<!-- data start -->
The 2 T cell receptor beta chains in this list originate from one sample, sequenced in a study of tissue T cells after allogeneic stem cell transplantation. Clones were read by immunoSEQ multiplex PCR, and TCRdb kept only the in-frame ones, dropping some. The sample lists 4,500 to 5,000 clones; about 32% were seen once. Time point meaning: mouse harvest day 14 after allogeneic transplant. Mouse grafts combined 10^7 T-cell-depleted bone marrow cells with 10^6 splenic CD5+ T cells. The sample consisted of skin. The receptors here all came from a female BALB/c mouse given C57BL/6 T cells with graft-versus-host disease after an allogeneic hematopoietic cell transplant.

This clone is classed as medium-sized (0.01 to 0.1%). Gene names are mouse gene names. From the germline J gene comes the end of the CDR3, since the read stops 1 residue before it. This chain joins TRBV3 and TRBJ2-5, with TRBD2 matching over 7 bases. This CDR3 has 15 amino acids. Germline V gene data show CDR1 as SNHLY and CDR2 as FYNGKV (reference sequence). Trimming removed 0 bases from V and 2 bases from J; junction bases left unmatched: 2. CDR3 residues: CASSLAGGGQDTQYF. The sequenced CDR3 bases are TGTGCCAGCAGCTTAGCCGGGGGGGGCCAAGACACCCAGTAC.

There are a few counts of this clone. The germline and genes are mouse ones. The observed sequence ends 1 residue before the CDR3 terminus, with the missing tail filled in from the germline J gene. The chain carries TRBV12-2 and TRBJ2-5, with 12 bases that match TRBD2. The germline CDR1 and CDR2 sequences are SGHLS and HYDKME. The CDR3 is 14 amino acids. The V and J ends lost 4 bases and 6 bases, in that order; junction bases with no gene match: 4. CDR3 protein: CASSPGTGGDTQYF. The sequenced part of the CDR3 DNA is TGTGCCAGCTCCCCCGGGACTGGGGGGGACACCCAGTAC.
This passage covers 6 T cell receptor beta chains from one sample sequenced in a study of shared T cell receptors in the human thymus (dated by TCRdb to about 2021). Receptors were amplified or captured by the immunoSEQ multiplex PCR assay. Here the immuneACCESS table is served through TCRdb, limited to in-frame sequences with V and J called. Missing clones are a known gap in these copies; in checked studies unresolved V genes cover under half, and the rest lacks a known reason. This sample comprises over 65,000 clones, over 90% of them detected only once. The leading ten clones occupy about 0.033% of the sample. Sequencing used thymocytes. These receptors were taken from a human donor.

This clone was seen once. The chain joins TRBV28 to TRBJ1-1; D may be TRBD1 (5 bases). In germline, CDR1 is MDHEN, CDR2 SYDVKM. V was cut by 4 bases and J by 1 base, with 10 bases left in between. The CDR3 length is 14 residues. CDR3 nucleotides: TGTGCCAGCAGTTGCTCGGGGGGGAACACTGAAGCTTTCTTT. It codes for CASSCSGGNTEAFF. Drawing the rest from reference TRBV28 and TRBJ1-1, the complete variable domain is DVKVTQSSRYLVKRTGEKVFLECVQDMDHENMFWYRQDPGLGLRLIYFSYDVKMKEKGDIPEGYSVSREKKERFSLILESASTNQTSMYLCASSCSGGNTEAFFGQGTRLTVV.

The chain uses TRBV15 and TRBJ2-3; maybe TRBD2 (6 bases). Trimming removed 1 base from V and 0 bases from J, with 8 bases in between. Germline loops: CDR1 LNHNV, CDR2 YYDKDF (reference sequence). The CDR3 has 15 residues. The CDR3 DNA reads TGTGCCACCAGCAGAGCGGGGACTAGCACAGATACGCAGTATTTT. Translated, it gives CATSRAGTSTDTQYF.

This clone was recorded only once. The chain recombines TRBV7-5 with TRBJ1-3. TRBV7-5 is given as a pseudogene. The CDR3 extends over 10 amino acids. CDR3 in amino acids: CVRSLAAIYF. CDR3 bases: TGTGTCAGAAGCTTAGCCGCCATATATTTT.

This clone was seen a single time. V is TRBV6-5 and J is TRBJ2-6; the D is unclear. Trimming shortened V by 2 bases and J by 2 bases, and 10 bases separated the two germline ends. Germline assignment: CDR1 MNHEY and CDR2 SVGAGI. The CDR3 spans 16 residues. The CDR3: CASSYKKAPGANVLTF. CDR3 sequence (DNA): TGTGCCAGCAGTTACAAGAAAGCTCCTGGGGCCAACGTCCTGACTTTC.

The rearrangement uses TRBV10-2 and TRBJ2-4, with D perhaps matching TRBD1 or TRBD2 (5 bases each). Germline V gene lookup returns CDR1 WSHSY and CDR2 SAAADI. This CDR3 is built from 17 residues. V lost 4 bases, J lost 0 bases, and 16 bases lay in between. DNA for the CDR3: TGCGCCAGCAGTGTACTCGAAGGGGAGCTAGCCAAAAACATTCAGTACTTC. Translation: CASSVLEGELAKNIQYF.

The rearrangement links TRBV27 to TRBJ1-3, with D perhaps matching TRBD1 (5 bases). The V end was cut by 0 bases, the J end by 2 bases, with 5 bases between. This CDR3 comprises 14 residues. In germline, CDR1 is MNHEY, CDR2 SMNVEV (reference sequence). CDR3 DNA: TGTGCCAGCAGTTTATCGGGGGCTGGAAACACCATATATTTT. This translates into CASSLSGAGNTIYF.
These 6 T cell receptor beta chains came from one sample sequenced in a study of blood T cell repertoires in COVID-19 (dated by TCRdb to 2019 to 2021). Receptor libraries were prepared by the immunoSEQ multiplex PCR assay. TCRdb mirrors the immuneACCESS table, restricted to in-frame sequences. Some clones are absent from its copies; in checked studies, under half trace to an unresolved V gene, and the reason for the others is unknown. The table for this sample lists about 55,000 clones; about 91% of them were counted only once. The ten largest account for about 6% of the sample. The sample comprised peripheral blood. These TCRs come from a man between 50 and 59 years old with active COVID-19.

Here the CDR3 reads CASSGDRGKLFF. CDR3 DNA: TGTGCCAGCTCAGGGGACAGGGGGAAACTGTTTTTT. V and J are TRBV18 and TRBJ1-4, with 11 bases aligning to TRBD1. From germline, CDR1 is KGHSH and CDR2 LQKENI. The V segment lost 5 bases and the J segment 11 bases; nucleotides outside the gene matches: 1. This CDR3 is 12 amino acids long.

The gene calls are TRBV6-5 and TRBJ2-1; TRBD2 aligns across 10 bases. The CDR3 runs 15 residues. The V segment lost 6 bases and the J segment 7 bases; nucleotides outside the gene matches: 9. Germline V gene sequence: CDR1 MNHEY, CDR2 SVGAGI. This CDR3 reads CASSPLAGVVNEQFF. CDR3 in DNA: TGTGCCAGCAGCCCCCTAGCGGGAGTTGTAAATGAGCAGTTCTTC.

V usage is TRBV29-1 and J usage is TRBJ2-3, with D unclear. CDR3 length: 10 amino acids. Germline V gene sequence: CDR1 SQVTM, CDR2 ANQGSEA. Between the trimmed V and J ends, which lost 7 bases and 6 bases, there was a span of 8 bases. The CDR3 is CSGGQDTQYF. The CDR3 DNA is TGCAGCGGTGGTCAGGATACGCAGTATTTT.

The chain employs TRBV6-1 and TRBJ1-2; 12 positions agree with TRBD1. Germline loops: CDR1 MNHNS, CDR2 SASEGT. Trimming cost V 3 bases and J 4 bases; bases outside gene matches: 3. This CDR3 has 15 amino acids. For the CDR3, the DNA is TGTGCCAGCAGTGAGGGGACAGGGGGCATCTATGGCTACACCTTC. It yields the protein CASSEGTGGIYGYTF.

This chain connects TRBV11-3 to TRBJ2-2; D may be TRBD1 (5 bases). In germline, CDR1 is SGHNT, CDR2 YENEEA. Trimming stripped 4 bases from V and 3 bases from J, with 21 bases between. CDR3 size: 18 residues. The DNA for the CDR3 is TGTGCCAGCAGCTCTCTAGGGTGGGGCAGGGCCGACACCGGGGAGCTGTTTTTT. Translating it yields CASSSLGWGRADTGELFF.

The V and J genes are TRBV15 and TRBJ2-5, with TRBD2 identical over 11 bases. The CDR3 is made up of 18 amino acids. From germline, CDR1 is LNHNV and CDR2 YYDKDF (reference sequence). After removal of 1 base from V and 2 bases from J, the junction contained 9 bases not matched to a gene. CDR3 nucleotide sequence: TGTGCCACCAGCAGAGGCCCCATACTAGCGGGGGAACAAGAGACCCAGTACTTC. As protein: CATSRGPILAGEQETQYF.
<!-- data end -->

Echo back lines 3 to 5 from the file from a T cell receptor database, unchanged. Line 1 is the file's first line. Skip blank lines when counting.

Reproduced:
There are a few counts of this clone. The germline and genes are mouse ones. The observed sequence ends 1 residue before the CDR3 terminus, with the missing tail filled in from the germline J gene. The chain carries TRBV12-2 and TRBJ2-5, with 12 bases that match TRBD2. The germline CDR1 and CDR2 sequences are SGHLS and HYDKME. The CDR3 is 14 amino acids. The V and J ends lost 4 bases and 6 bases, in that order; junction bases with no gene match: 4. CDR3 protein: CASSPGTGGDTQYF. The sequenced part of the CDR3 DNA is TGTGCCAGCTCCCCCGGGACTGGGGGGGACACCCAGTAC.
This passage covers 6 T cell receptor beta chains from one sample sequenced in a study of shared T cell receptors in the human thymus (dated by TCRdb to about 2021). Receptors were amplified or captured by the immunoSEQ multiplex PCR assay. Here the immuneACCESS table is served through TCRdb, limited to in-frame sequences with V and J called. Missing clones are a known gap in these copies; in checked studies unresolved V genes cover under half, and the rest lacks a known reason. This sample comprises over 65,000 clones, over 90% of them detected only once. The leading ten clones occupy about 0.033% of the sample. Sequencing used thymocytes. These receptors were taken from a human donor.

This clone was seen once. The chain joins TRBV28 to TRBJ1-1; D may be TRBD1 (5 bases). In germline, CDR1 is MDHEN, CDR2 SYDVKM. V was cut by 4 bases and J by 1 base, with 10 bases left in between. The CDR3 length is 14 residues. CDR3 nucleotides: TGTGCCAGCAGTTGCTCGGGGGGGAACACTGAAGCTTTCTTT. It codes for CASSCSGGNTEAFF. Drawing the rest from reference TRBV28 and TRBJ1-1, the complete variable domain is DVKVTQSSRYLVKRTGEKVFLECVQDMDHENMFWYRQDPGLGLRLIYFSYDVKMKEKGDIPEGYSVSREKKERFSLILESASTNQTSMYLCASSCSGGNTEAFFGQGTRLTVV.